steady decline of our freedoms and privacy, with increasing levels of
mass surveillance and repression all over the world (see [this report
from Privacy
International](http://www.privacyinternational.org/article.shtml?cmd%5B347%5D=x-347-559597)).
Without taking any precautions, your Internet service provider, the
state, the police and global surveillance systems like
[ECHELON](http://en.wikipedia.org/wiki/ECHELON) (which is _not_ a
conspiracy theory; see [this report from the European
Parliament](http://www.fas.org/irp/program/process/rapport_echelon_en.pdf))
can record what you do online: what you read, what you write and who
you communicate with.
This is possible since all messages sent over
the Internet contain the [IP
addresses](http://en.wikipedia.org/wiki/Ip_address) of both the sender
and receiver, much like an ordinary mail sent through the postal
system contain addresses of both sender and receiver for two-way
communication. IP addresses can easily be traced back to the physical
location of the computers and their owners, and from that ultimately
back to you.
If you do not mind this fact, then more power to you, but if you do
mind, then Tails might be just what you need.
Moreover, just like with a postcard, any information traveling on the
Internet can be read by many computers that relay them.
# <a name="why_notrace"></a>Why do you need to prevent traces to be kept?
A lot of traces of your activities are left on your computer's hard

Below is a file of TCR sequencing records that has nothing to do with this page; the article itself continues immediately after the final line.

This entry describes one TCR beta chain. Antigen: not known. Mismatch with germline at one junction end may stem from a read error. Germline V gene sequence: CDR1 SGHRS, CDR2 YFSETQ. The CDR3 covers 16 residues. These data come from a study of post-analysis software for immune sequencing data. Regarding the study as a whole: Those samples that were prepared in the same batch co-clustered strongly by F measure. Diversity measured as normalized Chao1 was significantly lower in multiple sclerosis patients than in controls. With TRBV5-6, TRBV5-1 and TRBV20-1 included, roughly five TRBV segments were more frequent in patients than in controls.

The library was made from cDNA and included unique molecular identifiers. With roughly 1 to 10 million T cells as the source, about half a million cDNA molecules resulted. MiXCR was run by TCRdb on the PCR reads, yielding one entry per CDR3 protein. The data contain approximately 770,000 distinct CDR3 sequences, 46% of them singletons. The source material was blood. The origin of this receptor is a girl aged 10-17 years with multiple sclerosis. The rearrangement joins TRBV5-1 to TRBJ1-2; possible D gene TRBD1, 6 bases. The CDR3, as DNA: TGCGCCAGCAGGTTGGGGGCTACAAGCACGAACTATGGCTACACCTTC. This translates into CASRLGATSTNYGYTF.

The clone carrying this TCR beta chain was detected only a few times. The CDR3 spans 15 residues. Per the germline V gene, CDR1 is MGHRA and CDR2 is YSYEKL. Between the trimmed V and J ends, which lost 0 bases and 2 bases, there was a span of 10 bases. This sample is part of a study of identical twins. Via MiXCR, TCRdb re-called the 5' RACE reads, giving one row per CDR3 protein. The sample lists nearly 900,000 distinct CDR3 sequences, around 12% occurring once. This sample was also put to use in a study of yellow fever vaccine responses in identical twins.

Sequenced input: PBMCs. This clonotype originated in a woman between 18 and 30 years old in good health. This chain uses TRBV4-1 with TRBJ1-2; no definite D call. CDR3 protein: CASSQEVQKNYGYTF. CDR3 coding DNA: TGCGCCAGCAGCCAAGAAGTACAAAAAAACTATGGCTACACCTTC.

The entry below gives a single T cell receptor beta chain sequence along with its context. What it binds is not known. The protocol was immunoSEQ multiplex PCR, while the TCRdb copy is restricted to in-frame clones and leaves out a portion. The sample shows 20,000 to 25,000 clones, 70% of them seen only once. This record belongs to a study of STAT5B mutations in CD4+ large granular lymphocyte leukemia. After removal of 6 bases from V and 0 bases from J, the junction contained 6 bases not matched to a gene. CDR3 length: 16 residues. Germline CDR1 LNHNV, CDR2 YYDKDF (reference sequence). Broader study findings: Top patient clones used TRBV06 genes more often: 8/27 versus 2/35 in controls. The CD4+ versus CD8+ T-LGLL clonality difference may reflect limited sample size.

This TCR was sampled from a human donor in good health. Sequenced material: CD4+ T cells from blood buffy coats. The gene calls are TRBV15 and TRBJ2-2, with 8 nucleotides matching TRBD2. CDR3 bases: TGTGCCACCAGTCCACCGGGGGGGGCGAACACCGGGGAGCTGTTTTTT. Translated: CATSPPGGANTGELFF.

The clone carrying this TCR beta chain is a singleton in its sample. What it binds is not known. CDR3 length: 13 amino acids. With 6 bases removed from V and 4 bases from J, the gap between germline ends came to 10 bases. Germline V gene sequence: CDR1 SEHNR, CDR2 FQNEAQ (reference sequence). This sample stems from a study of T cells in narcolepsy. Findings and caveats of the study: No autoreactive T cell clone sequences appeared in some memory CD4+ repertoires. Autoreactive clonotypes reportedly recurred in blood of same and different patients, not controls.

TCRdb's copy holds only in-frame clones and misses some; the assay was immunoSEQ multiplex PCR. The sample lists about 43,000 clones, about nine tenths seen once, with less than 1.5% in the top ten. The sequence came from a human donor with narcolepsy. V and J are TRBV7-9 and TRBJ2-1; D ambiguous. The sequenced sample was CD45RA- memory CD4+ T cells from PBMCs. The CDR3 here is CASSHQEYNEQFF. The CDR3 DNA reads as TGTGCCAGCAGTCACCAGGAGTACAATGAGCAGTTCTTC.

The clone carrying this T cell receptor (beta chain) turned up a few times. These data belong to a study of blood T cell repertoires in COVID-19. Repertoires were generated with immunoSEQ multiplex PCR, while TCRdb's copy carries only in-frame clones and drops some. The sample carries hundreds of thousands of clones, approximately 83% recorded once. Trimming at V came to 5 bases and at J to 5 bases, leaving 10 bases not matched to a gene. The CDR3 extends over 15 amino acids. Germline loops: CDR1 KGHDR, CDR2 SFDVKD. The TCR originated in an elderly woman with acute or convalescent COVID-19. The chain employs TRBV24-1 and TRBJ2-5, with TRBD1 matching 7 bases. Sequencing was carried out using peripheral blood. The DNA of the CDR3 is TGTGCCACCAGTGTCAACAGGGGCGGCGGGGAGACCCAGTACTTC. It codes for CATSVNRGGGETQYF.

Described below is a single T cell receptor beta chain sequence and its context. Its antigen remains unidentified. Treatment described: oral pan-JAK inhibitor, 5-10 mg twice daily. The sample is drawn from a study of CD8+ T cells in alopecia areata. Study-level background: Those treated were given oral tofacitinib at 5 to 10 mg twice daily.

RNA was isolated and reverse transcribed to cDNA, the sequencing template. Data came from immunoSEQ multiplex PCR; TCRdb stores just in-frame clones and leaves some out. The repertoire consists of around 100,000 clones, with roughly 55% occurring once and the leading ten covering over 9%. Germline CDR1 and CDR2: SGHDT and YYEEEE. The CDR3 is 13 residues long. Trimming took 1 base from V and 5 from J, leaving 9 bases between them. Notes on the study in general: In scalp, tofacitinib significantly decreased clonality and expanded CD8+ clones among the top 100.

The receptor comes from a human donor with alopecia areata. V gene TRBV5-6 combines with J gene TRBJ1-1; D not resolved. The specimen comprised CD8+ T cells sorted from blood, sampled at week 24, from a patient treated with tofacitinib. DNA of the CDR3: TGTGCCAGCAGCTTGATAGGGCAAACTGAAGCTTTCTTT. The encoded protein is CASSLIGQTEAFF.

disk. Such traces can easily be gathered by anyone with a bit of
computer knowledge when no special measure is taken to prevent this
(the only serious one being full disk encryption).
Again, if you do mind this fact, Tails might be just what you need.
# <a name="how"></a>How does Tails provide with anonymity?
**FIXME**: semi-duplicated section: this and the [[about]] page are
duplicated information. Merge or inline the [[about]] page (whithout what's
next) here?
First of all, true anonymity is impossible. Given enough resources an
attacker will get you. What one can do is to make the cost of doing
that so high that it becomes infeasible.
Tails tries to do this by sending all your Internet traffic through
the [Tor™ network](https://www.torproject.org/) which makes your
Internet traffic very hard to trace. If someone tries to trace you
when you are using Tails, the trail will stop somewhere in Tor
network with the IP addresses of some of its participants, not your.
Similarly, if someone tries to see destination of your traffic, they
will only reach as far as some computer in the Tor network. In fact,